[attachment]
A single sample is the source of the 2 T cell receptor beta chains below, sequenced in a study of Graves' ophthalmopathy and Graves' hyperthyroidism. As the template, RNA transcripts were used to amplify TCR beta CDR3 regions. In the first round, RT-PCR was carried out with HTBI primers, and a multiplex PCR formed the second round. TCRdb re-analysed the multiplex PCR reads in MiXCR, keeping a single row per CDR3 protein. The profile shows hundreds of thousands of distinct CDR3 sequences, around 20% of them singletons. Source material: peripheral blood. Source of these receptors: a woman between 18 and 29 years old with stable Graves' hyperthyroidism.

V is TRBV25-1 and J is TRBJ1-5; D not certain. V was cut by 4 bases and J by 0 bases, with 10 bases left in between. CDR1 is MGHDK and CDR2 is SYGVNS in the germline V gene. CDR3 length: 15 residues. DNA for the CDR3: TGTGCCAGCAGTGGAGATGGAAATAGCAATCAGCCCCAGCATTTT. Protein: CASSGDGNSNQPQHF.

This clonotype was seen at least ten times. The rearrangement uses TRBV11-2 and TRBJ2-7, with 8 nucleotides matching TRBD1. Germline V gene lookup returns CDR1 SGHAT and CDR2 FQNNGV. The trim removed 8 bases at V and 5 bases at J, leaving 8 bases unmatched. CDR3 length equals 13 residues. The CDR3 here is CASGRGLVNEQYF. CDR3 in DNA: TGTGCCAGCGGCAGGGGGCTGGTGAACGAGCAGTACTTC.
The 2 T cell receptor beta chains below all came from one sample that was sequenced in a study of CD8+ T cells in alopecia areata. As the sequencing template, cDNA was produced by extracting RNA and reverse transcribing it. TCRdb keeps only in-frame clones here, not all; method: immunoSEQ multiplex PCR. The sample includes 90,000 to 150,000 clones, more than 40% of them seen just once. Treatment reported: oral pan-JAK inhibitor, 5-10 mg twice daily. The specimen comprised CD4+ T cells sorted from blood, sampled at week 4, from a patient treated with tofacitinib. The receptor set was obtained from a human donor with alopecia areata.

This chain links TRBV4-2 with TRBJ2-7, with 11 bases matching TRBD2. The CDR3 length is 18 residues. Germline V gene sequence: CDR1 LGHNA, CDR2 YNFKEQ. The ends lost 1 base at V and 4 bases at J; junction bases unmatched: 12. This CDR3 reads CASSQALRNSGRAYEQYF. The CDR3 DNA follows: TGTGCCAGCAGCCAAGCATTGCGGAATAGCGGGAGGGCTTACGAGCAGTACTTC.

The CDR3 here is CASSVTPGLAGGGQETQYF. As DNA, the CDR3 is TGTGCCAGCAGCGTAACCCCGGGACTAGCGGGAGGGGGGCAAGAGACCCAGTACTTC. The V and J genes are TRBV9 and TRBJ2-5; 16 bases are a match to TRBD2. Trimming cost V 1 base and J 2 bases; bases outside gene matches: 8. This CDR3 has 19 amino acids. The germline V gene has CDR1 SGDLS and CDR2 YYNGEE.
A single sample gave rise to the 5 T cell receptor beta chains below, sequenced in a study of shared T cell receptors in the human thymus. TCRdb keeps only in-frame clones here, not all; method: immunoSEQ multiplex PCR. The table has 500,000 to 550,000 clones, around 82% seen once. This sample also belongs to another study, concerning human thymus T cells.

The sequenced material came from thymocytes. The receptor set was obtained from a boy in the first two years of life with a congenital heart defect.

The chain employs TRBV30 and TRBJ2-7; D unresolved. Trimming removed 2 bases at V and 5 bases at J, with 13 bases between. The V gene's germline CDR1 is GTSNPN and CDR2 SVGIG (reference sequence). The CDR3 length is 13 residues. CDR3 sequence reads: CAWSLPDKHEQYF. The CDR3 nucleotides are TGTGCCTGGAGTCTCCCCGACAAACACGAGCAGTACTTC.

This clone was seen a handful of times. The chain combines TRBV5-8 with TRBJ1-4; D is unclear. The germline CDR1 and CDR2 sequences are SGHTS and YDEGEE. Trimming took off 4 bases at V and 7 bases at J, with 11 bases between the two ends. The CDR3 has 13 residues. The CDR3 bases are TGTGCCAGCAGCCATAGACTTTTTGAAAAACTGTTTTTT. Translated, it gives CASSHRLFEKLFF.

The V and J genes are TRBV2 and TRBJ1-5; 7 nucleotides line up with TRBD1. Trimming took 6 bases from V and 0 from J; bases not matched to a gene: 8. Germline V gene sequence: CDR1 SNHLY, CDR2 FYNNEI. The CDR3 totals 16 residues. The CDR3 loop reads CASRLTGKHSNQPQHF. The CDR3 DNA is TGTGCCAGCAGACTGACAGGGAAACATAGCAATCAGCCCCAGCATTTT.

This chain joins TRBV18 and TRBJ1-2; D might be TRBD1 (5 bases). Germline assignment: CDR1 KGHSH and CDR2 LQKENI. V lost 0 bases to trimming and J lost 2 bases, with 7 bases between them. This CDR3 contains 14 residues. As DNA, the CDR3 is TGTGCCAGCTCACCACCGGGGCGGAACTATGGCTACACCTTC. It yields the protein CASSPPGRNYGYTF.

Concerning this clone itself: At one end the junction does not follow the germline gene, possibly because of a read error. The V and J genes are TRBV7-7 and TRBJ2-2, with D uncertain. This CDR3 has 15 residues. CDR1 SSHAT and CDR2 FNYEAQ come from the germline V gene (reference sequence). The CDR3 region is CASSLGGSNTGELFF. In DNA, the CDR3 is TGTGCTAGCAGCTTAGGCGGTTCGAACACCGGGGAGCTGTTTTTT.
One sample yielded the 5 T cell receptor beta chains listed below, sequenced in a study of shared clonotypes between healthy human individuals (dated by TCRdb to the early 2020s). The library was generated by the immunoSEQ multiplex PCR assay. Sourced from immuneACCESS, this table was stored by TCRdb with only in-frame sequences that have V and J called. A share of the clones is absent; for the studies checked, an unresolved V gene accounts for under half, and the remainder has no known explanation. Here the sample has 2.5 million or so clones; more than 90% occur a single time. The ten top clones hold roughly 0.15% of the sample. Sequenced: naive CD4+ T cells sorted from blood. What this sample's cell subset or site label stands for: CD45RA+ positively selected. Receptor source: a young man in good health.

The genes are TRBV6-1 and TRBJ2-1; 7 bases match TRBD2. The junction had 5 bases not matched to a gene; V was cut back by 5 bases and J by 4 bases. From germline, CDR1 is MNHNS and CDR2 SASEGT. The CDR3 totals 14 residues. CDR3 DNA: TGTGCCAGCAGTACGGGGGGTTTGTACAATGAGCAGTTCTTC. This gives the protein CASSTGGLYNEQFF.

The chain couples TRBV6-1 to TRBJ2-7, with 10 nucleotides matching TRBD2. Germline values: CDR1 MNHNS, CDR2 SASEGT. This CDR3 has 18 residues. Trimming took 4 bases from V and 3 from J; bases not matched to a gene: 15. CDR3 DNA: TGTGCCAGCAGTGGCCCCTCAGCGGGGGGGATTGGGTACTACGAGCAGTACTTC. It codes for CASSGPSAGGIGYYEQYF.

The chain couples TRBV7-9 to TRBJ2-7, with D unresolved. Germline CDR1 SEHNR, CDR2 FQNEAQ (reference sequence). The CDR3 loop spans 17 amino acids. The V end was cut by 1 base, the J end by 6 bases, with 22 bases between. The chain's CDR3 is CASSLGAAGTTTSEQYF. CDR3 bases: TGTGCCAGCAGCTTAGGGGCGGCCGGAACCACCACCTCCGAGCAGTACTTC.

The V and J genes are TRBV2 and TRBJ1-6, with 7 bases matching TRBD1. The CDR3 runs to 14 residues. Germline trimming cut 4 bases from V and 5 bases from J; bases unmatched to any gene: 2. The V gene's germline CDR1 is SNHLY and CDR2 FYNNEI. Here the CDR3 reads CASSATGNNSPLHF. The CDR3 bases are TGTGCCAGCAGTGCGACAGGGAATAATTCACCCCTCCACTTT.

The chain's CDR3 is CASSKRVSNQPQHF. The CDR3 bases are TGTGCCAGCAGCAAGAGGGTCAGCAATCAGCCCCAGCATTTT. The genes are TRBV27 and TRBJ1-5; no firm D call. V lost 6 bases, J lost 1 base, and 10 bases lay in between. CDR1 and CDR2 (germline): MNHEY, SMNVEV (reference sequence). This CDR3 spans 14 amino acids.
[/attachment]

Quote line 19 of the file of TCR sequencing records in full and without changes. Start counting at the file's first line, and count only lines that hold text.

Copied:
The chain's CDR3 is CASSKRVSNQPQHF. The CDR3 bases are TGTGCCAGCAGCAAGAGGGTCAGCAATCAGCCCCAGCATTTT. The genes are TRBV27 and TRBJ1-5; no firm D call. V lost 6 bases, J lost 1 base, and 10 bases lay in between. CDR1 and CDR2 (germline): MNHEY, SMNVEV (reference sequence). This CDR3 spans 14 amino acids.